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Acosta v. Hall of Fame Music Stores, Inc.

United States District Court, E.D. New York

February 2, 2015

JESSICA ACOSTA, Plaintiff,
v.
HALL OF FAME MUSIC STORES, INC., ERIK DABNEY, and KEITH BARBOUR, Defendants

For Jessica Acosta, Plaintiff: David Stein, Samuel & Stein, New York, NY.

REPORT AND RECOMMENDATION

LOIS BLOOM, United States Magistrate Judge.

Plaintiff, Jessica Acosta, brings this civil action against defendants, Hall of Fame Music Stores, Inc., Erik Dabney, and Keith Barbour, to recover unpaid wages pursuant to the Fair Labor Standards Act, 29 U.S.C. § 201 et seq . (" FLSA"), and the New York Labor Law (" NYLL"). Despite proper service of the summons and complaint, defendants have failed to plead or otherwise defend this action. Plaintiff now moves for a default judgment pursuant to Rule 55(b)(2) of the Federal Rules of Civil Procedure. The Honorable Sandra L. Townes referred plaintiff's motion for a default judgment to me for a Report and Recommendation in accordance with 28 U.S.C. § 636(b). For the reasons set forth below, it is respectfully recommended that plaintiff's motion for a default judgment should be granted and that a default judgment should be entered against defendants in the total amount of $69, 224.50.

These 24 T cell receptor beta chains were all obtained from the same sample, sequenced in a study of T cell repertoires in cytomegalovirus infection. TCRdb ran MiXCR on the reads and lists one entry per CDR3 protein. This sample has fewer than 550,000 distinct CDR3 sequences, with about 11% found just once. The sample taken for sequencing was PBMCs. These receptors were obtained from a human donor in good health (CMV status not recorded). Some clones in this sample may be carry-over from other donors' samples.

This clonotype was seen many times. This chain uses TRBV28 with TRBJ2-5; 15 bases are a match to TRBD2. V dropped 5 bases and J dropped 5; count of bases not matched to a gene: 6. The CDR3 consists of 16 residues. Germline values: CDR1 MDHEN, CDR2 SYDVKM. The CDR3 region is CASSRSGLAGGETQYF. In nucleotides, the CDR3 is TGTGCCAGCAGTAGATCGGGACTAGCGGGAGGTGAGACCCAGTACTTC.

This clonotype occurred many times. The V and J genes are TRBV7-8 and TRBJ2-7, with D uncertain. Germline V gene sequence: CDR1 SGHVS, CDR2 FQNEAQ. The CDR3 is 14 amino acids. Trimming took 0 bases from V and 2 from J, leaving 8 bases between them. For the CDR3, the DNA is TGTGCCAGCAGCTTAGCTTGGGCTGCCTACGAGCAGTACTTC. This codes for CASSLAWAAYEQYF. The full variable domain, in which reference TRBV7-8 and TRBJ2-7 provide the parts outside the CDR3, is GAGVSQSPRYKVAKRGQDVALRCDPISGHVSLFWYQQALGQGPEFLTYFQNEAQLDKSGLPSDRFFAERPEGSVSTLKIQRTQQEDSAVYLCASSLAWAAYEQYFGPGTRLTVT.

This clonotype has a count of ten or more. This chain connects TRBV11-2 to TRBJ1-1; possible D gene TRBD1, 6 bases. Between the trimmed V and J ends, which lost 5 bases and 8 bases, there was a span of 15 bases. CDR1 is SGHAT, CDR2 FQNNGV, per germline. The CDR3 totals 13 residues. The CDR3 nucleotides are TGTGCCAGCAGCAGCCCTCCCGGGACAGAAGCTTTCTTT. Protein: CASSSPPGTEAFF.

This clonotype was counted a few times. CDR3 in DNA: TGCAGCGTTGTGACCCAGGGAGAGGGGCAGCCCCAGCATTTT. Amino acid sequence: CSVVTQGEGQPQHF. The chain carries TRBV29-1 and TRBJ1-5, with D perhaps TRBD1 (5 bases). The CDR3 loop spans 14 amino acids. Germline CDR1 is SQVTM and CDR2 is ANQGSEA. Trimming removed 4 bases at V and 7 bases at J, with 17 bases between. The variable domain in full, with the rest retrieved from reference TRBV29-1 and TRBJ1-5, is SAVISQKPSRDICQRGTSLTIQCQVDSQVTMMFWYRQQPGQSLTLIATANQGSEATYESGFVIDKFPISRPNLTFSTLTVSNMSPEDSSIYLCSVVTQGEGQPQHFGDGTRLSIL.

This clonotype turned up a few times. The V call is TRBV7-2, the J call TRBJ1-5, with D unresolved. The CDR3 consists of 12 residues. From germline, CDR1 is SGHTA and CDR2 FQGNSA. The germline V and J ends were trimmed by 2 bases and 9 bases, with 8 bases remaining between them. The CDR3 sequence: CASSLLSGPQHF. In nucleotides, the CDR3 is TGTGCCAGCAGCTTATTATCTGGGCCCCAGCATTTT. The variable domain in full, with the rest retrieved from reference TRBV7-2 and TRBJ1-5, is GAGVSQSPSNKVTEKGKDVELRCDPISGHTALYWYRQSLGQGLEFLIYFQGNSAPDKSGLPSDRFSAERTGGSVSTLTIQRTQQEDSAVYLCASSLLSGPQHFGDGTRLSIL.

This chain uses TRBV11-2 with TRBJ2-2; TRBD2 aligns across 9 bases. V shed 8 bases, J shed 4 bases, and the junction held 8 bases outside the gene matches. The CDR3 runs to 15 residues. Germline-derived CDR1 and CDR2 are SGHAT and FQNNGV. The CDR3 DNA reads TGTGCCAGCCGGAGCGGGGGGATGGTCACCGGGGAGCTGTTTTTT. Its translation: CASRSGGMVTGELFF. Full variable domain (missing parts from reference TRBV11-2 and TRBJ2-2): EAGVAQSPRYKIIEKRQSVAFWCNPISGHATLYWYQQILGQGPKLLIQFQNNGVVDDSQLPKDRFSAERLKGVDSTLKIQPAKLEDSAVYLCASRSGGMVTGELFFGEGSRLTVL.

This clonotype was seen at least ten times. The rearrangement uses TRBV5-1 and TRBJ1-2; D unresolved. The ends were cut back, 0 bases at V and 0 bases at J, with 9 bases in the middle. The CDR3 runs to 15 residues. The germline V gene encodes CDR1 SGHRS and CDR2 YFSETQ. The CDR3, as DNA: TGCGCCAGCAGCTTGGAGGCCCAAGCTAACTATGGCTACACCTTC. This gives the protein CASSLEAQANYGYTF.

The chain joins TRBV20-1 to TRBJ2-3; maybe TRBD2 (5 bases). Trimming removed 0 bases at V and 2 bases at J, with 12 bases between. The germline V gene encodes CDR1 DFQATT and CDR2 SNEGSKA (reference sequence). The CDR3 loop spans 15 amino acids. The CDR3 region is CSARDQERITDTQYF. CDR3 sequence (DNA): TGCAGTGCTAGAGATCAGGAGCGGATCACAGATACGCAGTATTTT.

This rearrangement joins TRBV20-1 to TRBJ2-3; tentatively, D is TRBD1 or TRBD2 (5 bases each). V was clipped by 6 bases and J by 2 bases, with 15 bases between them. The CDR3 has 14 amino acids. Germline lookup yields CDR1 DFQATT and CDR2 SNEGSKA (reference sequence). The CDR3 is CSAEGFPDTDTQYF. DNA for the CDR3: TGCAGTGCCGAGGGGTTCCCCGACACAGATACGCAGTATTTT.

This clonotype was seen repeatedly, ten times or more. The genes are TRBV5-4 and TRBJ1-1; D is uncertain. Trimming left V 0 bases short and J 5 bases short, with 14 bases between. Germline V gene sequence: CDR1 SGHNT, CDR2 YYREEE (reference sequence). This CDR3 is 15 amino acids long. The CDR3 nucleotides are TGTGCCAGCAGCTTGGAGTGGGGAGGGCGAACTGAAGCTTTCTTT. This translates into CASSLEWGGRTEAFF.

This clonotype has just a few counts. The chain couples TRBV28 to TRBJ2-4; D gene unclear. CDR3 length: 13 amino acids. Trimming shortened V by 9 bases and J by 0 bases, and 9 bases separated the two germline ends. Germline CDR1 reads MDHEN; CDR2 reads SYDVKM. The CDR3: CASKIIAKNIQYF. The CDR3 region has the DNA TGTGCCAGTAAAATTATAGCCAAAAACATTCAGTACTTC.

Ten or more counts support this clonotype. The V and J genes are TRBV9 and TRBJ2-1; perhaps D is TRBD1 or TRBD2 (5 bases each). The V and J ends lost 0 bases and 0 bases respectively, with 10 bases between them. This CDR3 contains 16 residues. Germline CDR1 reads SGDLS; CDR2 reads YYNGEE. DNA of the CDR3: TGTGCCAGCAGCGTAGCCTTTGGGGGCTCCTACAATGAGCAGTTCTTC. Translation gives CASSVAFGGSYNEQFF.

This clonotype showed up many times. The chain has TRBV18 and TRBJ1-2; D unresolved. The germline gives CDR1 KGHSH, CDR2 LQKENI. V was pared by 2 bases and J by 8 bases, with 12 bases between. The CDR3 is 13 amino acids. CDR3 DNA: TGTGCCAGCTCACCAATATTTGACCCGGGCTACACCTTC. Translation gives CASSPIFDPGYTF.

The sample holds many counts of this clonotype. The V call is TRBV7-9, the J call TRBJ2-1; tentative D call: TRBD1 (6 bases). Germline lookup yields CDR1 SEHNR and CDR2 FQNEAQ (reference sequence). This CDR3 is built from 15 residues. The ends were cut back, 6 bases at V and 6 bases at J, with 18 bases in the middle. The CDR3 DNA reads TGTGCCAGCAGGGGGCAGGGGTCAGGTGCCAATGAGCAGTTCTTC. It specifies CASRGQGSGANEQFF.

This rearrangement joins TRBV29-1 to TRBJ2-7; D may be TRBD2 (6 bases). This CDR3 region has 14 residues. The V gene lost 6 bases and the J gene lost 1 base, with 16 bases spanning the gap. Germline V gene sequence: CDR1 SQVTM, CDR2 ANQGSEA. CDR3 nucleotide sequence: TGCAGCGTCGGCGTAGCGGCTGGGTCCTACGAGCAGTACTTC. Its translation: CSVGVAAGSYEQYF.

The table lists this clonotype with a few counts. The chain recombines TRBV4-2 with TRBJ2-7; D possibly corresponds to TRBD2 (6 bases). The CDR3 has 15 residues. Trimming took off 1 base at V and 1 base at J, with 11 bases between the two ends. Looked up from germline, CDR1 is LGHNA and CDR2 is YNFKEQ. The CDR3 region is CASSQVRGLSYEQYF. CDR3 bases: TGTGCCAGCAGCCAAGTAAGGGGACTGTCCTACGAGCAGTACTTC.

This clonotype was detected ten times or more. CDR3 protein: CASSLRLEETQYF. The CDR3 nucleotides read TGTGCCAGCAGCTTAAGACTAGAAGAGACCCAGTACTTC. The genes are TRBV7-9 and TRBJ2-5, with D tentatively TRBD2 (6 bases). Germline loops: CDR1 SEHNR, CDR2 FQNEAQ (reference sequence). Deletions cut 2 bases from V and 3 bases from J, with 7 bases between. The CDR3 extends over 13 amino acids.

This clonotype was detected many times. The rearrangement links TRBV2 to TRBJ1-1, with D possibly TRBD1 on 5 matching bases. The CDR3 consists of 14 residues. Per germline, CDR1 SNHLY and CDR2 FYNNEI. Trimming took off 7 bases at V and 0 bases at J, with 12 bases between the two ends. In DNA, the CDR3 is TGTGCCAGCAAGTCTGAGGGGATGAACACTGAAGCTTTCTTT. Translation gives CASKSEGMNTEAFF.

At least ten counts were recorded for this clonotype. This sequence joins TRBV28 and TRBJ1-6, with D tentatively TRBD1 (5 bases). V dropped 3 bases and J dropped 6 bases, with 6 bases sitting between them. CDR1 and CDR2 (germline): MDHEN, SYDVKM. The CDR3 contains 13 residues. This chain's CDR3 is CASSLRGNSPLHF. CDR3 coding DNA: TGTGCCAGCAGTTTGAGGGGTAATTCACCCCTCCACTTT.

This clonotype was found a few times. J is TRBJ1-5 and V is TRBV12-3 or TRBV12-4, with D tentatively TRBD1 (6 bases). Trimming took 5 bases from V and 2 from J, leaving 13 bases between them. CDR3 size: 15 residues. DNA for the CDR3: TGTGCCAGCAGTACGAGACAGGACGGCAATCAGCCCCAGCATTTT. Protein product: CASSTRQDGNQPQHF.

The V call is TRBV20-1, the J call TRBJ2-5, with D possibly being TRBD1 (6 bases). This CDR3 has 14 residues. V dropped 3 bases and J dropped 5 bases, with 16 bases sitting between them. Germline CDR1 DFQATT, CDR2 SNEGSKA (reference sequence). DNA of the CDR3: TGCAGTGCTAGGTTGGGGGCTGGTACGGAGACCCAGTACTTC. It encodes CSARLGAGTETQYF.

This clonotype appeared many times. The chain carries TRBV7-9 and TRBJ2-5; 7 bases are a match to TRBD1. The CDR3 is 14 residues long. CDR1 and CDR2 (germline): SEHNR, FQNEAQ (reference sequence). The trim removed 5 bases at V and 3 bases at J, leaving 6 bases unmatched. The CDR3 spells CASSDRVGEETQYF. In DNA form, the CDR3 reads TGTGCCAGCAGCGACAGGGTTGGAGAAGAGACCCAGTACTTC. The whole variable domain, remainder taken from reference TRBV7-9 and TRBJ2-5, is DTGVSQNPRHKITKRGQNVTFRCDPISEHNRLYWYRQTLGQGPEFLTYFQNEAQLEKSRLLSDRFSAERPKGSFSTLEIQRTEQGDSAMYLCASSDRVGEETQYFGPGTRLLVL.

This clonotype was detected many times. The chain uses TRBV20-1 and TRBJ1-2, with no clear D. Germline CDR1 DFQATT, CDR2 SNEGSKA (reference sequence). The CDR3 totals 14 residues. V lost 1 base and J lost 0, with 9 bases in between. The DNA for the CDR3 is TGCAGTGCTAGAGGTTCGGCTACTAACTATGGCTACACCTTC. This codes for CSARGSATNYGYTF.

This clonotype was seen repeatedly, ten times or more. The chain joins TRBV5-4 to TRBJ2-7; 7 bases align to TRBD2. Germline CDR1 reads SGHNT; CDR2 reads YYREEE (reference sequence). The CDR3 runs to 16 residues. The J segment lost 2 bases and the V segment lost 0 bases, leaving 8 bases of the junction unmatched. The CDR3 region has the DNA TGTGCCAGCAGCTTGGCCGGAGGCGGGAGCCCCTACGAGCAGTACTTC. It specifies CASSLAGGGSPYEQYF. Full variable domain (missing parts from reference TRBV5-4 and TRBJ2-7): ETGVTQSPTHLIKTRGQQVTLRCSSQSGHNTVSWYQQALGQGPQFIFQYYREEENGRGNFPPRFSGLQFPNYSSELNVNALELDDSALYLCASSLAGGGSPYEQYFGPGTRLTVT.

BACKGROUND